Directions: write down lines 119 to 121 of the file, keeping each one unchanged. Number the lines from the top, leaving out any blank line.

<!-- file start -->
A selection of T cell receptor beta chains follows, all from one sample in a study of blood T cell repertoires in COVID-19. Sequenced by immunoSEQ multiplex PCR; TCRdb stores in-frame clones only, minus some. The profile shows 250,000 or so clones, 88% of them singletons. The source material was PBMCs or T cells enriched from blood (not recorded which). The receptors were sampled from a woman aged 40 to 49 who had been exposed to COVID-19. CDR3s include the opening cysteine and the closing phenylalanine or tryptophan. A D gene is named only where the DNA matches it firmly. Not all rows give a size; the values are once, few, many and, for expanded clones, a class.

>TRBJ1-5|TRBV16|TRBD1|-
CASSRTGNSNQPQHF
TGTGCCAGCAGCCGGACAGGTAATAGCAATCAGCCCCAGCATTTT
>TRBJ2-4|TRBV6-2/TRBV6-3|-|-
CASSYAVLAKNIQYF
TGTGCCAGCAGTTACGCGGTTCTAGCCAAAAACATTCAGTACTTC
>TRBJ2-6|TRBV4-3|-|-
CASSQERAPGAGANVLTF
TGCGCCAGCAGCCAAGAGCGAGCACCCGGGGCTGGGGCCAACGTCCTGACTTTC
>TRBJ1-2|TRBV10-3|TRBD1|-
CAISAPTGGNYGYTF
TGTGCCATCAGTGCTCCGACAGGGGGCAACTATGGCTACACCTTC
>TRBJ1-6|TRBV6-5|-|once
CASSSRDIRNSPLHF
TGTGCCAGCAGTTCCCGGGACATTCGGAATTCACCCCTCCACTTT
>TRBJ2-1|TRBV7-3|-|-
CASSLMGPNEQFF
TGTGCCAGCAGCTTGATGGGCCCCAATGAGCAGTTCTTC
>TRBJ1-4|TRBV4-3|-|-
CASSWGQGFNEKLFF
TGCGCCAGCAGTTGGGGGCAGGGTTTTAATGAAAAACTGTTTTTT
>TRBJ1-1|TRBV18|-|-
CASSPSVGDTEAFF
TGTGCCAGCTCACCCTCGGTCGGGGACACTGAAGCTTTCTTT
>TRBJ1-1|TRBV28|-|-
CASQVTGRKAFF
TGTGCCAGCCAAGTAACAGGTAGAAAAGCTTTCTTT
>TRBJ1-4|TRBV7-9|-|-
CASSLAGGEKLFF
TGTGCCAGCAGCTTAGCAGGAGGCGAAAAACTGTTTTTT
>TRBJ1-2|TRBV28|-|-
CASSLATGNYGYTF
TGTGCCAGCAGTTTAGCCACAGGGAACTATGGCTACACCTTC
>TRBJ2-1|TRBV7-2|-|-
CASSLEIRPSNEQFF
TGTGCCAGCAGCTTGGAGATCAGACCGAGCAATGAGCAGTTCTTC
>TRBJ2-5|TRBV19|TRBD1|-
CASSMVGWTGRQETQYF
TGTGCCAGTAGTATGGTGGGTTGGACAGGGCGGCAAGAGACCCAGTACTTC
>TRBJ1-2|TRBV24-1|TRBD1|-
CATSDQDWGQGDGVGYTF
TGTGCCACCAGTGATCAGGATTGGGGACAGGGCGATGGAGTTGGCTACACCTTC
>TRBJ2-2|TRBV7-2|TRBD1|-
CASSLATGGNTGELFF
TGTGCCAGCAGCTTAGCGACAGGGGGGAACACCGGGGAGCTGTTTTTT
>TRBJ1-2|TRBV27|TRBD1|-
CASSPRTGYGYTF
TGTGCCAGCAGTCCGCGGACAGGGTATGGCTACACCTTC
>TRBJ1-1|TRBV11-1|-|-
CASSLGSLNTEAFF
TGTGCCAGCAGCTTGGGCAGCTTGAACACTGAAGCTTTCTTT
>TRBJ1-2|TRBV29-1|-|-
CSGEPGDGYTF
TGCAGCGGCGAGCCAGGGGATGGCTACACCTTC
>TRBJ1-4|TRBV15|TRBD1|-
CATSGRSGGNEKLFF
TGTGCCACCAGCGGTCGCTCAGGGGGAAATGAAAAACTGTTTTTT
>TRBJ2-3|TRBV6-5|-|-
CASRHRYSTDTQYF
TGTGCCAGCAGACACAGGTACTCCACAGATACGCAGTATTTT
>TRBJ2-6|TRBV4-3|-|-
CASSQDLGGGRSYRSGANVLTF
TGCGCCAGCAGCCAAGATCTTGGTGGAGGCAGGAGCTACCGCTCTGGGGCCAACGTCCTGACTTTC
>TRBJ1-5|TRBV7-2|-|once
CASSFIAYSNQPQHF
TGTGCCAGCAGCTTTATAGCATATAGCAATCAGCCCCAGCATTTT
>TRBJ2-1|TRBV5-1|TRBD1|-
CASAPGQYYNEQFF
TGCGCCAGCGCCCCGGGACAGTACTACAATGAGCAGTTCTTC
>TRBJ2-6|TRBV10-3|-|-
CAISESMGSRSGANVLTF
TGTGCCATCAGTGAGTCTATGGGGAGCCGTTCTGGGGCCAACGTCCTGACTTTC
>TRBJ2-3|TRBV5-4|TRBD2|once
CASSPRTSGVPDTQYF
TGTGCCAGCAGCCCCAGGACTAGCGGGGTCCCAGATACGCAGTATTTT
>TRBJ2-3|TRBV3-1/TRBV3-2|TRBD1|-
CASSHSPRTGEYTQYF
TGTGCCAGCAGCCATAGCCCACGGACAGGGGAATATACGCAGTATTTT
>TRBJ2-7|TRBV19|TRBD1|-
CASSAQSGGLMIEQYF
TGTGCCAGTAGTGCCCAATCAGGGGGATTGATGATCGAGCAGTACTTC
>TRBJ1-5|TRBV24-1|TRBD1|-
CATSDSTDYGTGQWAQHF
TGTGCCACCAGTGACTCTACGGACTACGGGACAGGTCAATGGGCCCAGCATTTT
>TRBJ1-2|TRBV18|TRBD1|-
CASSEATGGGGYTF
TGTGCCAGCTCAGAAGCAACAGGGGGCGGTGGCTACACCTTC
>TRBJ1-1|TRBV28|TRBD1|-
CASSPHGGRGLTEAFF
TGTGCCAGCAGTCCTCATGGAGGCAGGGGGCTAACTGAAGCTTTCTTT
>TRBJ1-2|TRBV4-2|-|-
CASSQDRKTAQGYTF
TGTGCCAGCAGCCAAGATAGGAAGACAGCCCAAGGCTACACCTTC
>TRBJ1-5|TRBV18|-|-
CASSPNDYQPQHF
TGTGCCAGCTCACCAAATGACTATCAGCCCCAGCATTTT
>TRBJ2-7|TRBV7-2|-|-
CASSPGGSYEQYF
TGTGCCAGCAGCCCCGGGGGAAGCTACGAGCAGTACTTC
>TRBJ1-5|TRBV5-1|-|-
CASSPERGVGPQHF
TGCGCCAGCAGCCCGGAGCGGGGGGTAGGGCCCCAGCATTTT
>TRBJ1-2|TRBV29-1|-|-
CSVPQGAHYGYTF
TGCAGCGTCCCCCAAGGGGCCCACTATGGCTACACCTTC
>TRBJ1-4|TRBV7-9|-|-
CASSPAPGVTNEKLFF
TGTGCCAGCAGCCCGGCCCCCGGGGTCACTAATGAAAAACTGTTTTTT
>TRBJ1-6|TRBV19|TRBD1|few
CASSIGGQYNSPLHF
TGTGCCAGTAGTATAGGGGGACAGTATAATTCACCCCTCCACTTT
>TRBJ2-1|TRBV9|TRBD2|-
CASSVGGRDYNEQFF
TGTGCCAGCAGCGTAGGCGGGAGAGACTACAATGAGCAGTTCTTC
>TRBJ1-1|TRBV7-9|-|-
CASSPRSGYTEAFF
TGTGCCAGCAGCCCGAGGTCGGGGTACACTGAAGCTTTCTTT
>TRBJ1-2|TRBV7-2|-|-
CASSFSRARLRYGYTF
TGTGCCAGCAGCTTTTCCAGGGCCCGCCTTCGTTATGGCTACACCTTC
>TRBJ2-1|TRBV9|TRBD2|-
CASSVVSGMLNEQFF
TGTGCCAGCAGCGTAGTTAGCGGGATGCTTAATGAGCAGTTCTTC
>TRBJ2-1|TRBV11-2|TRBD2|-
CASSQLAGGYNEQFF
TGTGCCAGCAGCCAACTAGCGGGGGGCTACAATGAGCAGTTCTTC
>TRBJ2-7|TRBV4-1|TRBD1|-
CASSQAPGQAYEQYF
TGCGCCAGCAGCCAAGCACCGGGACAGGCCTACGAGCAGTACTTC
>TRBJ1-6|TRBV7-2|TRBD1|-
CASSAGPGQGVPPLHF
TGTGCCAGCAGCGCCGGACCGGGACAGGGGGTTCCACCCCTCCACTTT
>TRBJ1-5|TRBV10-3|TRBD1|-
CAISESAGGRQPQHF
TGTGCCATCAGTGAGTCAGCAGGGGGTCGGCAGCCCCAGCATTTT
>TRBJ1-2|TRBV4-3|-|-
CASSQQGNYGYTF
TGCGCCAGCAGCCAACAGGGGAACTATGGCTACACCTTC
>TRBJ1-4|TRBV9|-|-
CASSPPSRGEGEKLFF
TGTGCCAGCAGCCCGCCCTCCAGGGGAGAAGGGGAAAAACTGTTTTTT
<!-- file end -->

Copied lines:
>TRBJ1-2|TRBV7-2|-|-
CASSFSRARLRYGYTF
TGTGCCAGCAGCTTTTCCAGGGCCCGCCTTCGTTATGGCTACACCTTC